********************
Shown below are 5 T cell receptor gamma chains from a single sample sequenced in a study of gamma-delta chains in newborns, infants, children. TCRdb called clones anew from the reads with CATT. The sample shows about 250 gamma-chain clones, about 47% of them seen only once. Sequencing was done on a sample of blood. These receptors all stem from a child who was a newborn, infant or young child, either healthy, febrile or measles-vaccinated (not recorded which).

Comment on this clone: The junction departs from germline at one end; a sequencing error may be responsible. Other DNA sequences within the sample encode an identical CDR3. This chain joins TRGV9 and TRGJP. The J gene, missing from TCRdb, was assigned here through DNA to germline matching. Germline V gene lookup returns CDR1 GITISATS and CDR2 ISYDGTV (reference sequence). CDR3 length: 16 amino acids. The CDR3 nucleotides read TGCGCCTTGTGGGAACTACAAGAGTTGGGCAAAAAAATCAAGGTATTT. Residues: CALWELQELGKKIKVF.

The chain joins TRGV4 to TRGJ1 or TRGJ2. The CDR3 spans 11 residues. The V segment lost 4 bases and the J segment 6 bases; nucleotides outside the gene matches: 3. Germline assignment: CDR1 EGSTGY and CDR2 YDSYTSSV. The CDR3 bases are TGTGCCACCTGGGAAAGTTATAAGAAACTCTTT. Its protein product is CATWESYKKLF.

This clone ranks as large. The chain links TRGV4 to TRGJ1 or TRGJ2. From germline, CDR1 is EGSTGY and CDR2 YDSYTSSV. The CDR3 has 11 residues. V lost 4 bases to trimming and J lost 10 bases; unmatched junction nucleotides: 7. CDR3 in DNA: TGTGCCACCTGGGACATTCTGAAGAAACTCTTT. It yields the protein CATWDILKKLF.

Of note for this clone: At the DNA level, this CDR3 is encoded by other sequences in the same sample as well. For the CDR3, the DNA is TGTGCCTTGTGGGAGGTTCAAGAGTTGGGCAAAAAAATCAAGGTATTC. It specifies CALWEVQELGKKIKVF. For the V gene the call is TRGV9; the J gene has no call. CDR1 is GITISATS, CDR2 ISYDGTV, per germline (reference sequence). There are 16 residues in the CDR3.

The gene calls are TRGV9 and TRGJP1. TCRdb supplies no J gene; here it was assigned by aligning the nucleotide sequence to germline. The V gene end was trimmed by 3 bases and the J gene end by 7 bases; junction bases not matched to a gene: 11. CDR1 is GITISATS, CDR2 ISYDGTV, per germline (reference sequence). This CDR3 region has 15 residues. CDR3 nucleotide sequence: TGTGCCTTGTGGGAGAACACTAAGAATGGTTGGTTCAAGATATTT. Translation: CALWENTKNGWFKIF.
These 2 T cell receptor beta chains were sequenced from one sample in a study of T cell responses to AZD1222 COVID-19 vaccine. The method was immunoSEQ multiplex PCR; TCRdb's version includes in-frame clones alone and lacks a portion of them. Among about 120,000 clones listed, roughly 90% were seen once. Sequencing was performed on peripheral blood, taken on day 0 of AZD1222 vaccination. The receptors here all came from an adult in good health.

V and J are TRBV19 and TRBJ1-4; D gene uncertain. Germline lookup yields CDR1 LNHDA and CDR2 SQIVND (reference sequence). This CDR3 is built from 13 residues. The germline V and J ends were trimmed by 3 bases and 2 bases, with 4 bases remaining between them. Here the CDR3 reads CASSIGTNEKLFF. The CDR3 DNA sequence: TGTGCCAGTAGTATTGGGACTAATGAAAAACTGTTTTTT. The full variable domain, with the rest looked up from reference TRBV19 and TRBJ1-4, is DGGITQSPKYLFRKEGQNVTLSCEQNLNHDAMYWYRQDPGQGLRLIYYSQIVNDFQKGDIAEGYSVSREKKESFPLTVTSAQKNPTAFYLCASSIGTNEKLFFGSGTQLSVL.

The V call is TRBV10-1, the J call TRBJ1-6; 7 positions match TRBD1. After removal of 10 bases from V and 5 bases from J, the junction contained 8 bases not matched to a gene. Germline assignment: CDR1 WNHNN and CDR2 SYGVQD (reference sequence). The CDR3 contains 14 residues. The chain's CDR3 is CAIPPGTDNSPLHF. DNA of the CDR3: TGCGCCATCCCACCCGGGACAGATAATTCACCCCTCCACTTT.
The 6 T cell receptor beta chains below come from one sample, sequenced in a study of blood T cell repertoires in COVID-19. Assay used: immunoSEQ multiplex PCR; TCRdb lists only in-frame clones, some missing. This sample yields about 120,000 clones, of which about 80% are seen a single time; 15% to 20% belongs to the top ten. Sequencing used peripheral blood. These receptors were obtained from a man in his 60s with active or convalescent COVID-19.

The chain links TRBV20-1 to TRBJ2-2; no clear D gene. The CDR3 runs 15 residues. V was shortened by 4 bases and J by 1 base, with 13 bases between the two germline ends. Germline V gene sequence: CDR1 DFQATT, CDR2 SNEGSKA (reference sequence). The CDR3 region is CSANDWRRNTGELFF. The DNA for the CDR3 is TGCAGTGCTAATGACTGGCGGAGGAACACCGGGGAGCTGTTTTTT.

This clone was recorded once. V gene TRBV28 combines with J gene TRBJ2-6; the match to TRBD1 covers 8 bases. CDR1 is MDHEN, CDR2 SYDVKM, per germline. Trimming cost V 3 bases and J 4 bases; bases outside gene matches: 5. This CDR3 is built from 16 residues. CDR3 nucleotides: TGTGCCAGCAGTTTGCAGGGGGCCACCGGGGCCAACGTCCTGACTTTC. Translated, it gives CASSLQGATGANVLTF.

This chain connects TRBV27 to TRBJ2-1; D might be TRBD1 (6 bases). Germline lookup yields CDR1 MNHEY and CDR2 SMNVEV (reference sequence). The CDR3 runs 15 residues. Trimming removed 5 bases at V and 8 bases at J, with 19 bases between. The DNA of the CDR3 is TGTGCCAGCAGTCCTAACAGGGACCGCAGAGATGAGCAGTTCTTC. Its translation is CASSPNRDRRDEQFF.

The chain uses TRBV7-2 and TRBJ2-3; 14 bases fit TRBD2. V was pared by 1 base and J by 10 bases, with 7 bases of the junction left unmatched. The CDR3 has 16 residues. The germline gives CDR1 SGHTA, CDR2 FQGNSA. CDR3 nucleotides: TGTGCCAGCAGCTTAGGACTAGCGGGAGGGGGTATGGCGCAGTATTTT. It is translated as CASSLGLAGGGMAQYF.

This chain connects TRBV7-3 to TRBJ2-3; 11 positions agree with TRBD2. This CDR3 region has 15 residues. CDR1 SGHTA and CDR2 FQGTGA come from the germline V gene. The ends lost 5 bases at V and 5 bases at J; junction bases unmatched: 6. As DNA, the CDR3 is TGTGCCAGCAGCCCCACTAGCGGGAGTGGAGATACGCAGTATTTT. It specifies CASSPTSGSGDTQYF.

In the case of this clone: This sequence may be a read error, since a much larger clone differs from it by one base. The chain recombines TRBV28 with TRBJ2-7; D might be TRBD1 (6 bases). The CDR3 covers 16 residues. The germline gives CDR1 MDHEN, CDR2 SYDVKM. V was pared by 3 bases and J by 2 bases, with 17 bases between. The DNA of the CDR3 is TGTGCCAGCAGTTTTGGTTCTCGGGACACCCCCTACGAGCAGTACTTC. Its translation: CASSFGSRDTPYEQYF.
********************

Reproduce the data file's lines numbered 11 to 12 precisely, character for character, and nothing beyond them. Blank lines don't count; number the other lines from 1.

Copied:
The chain links TRBV20-1 to TRBJ2-2; no clear D gene. The CDR3 runs 15 residues. V was shortened by 4 bases and J by 1 base, with 13 bases between the two germline ends. Germline V gene sequence: CDR1 DFQATT, CDR2 SNEGSKA (reference sequence). The CDR3 region is CSANDWRRNTGELFF. The DNA for the CDR3 is TGCAGTGCTAATGACTGGCGGAGGAACACCGGGGAGCTGTTTTTT.

This clone was recorded once. V gene TRBV28 combines with J gene TRBJ2-6; the match to TRBD1 covers 8 bases. CDR1 is MDHEN, CDR2 SYDVKM, per germline. Trimming cost V 3 bases and J 4 bases; bases outside gene matches: 5. This CDR3 is built from 16 residues. CDR3 nucleotides: TGTGCCAGCAGTTTGCAGGGGGCCACCGGGGCCAACGTCCTGACTTTC. Translated, it gives CASSLQGATGANVLTF.